After all, an anonymous outline of an inside anti-Trump effort plays right into stereotypes of the “deep state” of bureaucratic lifers who are supposedly organizing against the presidency. The author is clearly sensitive to this, saying that the efforts are the work of a “steady state” instead.
The problem is a sizable portion of the public, which disproportionately supports Trump, truly believes a “deep state” exists. That is the backdrop against which the present crisis occurs, making it different from past instances of alleged presidential incompetence or disability, according to University of Virginia historian Brian Balogh, co-host of the BackStory history podcast.
“Whatever the intentions of the anonymous NYT op-ed writer(s), the consequence will be to reinforce the beliefs of those who subscribe to such conspiracies,” writes Professor Balogh in an emailed response to questions.
Infighting? Or something more?
Such conspiratorial views are already a huge problem for effective governance, according to Balogh. “The anonymous op-ed will simply exacerbate the problem,” he writes.
To be fair to the anonymous author, many Republican members of Congress complain privately about the president’s demeanor and lack of interest in details, yet it is mostly only retiring lawmakers who seem willing to criticize him in public. In addition, presidents often face pushback from advisors who have differing ideas about where policy should go. Manipulating information before it gets to the Oval Office desk is one of the great sports of top-level executive branch officials. The best trick: make sure your preferred option is in the middle of a three-choice list. It’s natural to discard numbers one and three as the extremes.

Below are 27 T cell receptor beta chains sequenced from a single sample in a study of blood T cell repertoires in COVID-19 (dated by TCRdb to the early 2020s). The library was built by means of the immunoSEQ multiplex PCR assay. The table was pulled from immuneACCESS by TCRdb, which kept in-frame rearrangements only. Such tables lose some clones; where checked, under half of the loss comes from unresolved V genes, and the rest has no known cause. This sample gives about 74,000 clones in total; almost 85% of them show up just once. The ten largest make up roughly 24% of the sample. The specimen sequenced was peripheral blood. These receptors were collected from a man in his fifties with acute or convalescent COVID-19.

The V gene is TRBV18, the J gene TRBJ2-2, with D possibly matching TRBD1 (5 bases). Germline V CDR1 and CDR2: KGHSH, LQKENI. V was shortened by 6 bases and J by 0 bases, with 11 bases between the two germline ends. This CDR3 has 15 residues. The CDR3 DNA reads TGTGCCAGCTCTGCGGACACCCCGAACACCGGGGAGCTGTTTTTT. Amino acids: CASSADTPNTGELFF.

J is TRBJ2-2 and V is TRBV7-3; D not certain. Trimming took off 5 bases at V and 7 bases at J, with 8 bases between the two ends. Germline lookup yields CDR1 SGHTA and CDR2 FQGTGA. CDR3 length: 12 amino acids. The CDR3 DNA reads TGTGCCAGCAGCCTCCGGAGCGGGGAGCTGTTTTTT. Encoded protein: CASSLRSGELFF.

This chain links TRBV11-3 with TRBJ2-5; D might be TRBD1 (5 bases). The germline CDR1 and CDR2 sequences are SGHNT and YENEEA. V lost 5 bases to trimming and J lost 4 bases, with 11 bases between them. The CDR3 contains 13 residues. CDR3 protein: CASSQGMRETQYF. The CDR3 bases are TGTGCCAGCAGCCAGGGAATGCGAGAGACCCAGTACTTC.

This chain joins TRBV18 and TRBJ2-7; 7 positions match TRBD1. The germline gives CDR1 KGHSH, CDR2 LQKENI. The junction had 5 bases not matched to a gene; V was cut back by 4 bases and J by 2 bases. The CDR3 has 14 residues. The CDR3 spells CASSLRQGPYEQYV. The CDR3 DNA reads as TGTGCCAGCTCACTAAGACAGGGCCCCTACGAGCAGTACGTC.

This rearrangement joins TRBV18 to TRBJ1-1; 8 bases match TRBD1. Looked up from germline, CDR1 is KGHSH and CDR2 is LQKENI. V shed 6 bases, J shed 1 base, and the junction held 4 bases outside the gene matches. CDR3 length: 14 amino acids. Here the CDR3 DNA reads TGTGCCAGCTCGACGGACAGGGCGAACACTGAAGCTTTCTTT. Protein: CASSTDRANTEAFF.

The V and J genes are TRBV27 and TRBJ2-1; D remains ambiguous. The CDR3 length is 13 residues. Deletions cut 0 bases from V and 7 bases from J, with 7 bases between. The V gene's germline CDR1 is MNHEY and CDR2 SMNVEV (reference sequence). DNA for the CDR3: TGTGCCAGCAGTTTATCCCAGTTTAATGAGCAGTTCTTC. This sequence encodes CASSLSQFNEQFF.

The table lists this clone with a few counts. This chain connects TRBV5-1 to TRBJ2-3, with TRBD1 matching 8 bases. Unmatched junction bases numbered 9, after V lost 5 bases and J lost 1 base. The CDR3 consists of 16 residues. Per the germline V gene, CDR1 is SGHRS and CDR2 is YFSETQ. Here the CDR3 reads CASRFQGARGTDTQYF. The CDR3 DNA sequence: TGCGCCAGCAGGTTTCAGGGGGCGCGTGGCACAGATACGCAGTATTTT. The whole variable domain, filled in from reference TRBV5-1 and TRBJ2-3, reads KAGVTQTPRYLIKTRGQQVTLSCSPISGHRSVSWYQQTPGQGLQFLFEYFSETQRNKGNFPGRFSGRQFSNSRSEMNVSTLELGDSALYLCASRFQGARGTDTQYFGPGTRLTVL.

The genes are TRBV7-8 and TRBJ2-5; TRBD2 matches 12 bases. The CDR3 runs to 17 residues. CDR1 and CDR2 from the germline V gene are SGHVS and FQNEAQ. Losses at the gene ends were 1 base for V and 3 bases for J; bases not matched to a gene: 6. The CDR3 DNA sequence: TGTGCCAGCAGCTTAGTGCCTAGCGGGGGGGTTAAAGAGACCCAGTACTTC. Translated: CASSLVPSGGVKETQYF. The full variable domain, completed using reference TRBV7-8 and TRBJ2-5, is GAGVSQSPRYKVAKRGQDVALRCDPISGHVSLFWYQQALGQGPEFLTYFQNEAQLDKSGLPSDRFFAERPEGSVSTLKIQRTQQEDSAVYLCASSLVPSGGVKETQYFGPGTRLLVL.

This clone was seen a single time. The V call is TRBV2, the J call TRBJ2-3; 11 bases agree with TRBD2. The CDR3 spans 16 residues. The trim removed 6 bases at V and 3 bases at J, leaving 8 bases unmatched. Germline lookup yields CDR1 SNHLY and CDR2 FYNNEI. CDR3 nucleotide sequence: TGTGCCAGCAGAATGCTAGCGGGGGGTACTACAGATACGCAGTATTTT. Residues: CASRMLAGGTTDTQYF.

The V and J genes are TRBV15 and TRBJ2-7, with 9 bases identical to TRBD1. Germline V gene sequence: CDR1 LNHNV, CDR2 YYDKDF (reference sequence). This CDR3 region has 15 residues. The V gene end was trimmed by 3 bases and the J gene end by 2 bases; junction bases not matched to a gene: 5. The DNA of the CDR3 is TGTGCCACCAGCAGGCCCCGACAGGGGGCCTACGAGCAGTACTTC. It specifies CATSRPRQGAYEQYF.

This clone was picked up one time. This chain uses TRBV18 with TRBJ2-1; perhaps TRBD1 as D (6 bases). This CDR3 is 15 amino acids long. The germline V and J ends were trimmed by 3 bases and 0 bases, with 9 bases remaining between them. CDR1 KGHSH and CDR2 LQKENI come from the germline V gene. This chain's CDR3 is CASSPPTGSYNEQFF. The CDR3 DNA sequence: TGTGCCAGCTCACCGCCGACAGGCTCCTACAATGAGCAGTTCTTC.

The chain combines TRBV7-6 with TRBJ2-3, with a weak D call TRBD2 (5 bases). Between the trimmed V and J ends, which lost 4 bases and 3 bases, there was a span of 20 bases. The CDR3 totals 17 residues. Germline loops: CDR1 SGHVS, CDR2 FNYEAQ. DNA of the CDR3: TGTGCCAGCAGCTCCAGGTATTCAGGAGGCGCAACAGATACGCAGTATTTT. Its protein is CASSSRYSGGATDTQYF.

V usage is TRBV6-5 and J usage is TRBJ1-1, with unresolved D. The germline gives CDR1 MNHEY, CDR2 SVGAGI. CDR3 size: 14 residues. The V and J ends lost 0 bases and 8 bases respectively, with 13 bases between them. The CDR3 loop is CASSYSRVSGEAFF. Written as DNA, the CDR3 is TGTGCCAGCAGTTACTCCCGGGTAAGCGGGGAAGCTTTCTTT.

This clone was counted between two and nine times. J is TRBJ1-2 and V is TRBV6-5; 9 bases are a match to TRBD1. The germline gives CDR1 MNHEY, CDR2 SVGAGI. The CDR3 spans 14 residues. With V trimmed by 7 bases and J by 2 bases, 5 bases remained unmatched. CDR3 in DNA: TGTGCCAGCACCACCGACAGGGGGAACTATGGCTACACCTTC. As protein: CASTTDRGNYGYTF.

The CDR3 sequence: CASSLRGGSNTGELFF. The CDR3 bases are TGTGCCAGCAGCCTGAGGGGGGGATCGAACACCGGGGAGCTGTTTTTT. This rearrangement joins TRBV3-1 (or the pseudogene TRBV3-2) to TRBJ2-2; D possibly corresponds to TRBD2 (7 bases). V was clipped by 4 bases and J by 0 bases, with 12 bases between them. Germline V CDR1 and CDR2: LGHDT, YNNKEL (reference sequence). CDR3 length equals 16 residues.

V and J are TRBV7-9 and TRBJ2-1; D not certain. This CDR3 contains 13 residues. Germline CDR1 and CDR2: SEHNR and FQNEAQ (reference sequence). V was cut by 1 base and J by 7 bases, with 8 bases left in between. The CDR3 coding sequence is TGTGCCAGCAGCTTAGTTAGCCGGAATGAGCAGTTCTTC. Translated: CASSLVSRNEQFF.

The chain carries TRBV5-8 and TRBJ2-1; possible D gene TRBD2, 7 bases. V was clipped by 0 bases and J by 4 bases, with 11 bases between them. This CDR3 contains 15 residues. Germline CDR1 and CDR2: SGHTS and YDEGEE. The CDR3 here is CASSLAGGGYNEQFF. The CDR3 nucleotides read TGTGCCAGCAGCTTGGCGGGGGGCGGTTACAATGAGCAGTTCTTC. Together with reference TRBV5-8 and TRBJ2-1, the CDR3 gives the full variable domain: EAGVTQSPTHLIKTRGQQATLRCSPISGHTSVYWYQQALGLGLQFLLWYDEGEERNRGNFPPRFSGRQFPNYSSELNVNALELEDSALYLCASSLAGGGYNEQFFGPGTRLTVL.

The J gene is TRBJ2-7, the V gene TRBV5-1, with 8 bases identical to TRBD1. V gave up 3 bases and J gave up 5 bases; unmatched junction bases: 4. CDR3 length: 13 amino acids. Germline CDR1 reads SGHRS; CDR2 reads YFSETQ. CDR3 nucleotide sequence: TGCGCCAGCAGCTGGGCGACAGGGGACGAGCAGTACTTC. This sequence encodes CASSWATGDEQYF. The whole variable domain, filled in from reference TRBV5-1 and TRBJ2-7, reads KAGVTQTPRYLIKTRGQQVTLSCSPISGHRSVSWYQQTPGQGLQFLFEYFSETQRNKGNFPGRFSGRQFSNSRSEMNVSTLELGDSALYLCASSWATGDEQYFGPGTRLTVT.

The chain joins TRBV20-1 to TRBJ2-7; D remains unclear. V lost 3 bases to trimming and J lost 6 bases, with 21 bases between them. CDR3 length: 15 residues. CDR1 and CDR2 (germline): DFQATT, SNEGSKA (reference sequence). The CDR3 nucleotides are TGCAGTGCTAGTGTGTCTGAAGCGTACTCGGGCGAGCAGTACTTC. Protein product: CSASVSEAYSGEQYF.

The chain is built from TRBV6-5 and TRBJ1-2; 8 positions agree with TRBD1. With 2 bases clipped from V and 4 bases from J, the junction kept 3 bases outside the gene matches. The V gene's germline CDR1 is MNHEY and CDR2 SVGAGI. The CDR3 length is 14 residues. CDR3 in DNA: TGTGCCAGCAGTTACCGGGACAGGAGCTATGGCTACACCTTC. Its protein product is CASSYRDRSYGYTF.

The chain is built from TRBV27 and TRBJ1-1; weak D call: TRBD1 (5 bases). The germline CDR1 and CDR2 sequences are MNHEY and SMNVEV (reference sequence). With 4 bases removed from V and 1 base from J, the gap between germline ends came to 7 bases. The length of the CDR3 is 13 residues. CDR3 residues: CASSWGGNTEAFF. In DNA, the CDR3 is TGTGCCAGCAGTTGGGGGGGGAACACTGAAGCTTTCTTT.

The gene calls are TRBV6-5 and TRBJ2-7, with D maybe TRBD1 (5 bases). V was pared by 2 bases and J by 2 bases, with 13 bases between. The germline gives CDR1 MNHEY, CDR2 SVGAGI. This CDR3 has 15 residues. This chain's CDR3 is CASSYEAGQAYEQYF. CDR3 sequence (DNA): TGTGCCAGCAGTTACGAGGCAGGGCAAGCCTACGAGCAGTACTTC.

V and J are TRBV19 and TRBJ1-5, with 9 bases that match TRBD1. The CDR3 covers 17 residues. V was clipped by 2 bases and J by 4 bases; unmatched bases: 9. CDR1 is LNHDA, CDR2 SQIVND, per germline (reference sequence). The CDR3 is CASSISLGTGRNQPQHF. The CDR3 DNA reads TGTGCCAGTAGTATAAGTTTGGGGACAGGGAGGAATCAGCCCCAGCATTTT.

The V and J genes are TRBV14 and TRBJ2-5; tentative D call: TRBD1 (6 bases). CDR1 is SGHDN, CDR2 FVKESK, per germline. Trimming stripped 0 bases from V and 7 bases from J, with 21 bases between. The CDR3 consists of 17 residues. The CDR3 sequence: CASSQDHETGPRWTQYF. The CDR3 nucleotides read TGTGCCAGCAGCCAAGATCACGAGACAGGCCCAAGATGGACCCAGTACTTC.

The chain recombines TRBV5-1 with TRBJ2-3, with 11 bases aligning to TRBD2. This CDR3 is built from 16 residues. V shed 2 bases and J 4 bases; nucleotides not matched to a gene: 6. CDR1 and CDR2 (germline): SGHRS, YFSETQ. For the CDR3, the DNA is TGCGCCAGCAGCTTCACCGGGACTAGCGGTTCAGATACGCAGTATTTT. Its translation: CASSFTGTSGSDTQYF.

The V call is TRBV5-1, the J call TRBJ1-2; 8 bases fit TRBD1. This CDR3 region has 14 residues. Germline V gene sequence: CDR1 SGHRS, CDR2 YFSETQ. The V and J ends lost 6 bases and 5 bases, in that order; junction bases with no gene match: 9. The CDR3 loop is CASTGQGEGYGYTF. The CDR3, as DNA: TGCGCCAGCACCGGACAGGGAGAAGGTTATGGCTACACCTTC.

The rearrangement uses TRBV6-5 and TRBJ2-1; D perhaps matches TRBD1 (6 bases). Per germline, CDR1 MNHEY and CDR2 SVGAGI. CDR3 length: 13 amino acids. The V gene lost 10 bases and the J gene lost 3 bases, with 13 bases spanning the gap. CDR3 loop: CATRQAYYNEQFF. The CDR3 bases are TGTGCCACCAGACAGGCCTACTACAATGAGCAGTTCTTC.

But the quiet resistance seems to have gone far beyond infighting over options. The most extraordinary detail so far – from Woodward’s “Fear,” not the op-ed – is that former top economic advisor Gary Cohn stole a letter off Trump’s desk that the president was intending to sign to formally withdraw the US from a trade treaty with South Korea. Mr. Cohn told associates the move was a terrible idea, and he removed the paper to protect national security. Trump never noticed the paper was missing, writes Woodward, and the United States remains in the pact.
Aides typically have many opportunities to weigh in prior to presidential decisions on issues, says Saunders, who studies presidential leadership and decisionmaking, particularly in foreign relations. But after the chief executive says he wants to do “X,” that’s usually it. Thus retrieving the trade letter at that point was highly unusual.
“That to me is different. It is really changing things after the fact,” she says.
Woodward and others have used the phrase “administrative coup” to describe the overall situation. But “coup” is a loaded word that doesn’t really apply in this situation, claim experts. It refers to an attempt to change executive personnel or the regime itself, wrote Naunihal Singh, an expert in coups who teaches at the Naval War College, in a Twitter thread widely shared among political scientists on Wednesday.
But it is far from garden variety bureaucratic behavior, either. Nor is Trump’s lack of follow-up on the South Korea decision document. Woodward published the actual letter, showing what Cohn had stolen back. Trade is one of the issues about which Trump feels strongly, so you’d think he might have asked what had happened in this instance.
“It’s pretty telling about his inability to oversee this process,” says Saunders.